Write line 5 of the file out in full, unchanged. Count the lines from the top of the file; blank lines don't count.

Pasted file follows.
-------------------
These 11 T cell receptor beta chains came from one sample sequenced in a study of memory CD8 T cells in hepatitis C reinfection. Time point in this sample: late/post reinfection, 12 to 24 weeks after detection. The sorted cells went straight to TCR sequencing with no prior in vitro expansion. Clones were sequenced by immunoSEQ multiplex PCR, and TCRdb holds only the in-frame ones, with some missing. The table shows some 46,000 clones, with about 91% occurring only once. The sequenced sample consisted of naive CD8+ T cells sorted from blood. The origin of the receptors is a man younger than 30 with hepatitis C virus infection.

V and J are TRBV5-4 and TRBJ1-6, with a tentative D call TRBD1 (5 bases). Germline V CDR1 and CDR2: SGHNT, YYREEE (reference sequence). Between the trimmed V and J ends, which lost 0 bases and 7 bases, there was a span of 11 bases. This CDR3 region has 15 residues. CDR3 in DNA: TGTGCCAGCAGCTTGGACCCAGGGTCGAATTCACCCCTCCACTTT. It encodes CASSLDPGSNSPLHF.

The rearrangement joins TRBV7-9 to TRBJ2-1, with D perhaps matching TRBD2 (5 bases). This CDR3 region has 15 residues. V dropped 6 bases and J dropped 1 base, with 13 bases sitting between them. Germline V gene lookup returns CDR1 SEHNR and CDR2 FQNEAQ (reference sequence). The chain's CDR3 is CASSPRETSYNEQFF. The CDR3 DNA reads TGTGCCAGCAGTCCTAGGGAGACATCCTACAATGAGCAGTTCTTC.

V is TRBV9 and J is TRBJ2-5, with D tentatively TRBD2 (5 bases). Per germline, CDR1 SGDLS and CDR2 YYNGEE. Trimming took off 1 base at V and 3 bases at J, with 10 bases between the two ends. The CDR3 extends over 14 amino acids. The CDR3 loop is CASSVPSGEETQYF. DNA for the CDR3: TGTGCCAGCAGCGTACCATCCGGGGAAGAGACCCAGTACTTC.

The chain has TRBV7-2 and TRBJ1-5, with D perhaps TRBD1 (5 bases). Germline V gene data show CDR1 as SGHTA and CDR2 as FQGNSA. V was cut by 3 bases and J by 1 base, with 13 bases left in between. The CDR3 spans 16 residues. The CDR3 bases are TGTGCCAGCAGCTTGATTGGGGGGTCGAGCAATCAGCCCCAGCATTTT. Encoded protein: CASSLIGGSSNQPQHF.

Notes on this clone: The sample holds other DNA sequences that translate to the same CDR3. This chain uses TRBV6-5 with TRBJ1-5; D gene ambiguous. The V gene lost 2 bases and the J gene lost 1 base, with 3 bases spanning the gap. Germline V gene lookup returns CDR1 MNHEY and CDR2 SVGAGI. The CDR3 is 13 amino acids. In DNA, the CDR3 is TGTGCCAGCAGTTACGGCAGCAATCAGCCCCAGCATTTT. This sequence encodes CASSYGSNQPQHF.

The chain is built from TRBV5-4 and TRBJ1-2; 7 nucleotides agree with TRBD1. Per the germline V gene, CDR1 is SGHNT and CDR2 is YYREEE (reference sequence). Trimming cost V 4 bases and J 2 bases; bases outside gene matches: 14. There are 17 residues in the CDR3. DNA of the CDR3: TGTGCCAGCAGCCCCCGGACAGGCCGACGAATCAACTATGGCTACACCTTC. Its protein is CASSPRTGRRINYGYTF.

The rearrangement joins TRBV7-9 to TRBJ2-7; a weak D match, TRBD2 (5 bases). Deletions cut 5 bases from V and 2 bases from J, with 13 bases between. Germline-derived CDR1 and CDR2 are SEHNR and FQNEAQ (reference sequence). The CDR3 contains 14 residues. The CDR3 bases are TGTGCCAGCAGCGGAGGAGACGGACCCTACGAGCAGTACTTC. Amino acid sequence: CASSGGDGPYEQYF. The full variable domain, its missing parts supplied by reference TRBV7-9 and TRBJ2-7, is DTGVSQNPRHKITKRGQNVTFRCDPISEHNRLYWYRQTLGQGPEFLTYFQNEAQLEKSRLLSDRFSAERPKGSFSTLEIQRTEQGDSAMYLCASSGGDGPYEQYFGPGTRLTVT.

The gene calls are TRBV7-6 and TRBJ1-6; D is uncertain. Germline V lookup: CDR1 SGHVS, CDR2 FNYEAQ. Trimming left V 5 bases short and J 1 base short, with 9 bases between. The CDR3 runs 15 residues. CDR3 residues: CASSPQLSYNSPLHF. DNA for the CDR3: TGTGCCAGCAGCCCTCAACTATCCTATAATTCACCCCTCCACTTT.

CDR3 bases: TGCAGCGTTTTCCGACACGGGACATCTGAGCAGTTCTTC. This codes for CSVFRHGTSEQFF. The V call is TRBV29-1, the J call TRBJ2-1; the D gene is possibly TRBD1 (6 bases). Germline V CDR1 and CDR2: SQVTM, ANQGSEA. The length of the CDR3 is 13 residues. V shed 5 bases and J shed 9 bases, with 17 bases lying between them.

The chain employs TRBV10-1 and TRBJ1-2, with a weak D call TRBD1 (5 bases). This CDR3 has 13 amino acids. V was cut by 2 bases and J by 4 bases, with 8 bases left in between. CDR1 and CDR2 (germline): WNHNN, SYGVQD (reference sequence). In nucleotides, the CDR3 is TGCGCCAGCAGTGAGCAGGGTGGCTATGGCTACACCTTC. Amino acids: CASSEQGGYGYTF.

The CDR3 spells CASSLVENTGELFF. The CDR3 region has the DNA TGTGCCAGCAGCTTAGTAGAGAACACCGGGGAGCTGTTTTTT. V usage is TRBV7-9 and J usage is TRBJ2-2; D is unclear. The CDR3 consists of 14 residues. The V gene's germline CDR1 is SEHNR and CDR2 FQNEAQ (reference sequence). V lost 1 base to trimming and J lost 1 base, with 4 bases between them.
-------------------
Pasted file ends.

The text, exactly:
The chain has TRBV7-2 and TRBJ1-5, with D perhaps TRBD1 (5 bases). Germline V gene data show CDR1 as SGHTA and CDR2 as FQGNSA. V was cut by 3 bases and J by 1 base, with 13 bases left in between. The CDR3 spans 16 residues. The CDR3 bases are TGTGCCAGCAGCTTGATTGGGGGGTCGAGCAATCAGCCCCAGCATTTT. Encoded protein: CASSLIGGSSNQPQHF.